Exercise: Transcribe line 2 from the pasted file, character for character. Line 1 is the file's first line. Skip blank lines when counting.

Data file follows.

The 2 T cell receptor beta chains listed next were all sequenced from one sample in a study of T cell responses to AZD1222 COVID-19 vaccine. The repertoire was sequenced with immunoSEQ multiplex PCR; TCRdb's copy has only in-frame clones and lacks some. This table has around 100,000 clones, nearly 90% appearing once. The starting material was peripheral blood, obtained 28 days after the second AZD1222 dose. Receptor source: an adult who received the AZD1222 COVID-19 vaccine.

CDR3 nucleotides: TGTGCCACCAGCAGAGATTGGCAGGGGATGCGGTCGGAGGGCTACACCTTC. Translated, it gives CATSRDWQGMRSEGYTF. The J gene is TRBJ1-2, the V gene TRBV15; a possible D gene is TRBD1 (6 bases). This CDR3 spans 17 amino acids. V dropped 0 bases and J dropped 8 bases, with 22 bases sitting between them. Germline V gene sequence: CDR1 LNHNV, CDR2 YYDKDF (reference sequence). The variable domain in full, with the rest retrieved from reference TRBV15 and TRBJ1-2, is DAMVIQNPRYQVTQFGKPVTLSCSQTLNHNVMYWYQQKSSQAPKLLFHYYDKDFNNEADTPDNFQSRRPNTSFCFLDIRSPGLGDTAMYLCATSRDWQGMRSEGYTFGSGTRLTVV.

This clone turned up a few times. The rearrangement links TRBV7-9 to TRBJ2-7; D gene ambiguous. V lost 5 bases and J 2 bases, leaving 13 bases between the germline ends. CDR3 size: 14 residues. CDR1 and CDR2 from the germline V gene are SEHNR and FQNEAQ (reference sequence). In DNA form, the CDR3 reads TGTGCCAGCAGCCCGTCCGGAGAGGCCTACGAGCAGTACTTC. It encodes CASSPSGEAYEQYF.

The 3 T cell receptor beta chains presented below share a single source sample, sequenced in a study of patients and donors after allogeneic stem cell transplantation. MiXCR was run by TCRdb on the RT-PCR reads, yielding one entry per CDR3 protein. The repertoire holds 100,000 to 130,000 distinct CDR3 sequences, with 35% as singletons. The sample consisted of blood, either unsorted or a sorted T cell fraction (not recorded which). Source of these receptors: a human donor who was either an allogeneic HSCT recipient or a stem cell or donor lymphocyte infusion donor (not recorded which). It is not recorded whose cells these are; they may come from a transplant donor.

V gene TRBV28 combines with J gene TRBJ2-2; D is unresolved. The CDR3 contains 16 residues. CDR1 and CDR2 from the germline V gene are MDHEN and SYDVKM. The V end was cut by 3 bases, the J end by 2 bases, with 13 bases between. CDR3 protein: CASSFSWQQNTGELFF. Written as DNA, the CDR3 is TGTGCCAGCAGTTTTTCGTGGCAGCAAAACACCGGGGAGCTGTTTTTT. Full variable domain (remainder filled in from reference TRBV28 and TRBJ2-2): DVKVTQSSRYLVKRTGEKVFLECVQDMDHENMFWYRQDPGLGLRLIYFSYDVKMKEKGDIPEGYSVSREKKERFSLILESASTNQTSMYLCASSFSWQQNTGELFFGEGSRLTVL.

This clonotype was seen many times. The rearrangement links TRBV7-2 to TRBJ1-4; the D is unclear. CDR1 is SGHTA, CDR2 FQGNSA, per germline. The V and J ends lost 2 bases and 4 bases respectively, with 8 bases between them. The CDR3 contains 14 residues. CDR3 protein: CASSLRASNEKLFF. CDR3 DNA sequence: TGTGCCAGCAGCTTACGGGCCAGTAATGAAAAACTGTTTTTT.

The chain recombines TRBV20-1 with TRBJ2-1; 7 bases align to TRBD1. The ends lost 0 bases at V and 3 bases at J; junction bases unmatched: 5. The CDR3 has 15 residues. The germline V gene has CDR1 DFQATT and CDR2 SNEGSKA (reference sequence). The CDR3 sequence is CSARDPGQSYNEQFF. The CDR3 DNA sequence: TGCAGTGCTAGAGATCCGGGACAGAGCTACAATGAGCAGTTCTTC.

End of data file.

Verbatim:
CDR3 nucleotides: TGTGCCACCAGCAGAGATTGGCAGGGGATGCGGTCGGAGGGCTACACCTTC. Translated, it gives CATSRDWQGMRSEGYTF. The J gene is TRBJ1-2, the V gene TRBV15; a possible D gene is TRBD1 (6 bases). This CDR3 spans 17 amino acids. V dropped 0 bases and J dropped 8 bases, with 22 bases sitting between them. Germline V gene sequence: CDR1 LNHNV, CDR2 YYDKDF (reference sequence). The variable domain in full, with the rest retrieved from reference TRBV15 and TRBJ1-2, is DAMVIQNPRYQVTQFGKPVTLSCSQTLNHNVMYWYQQKSSQAPKLLFHYYDKDFNNEADTPDNFQSRRPNTSFCFLDIRSPGLGDTAMYLCATSRDWQGMRSEGYTFGSGTRLTVV.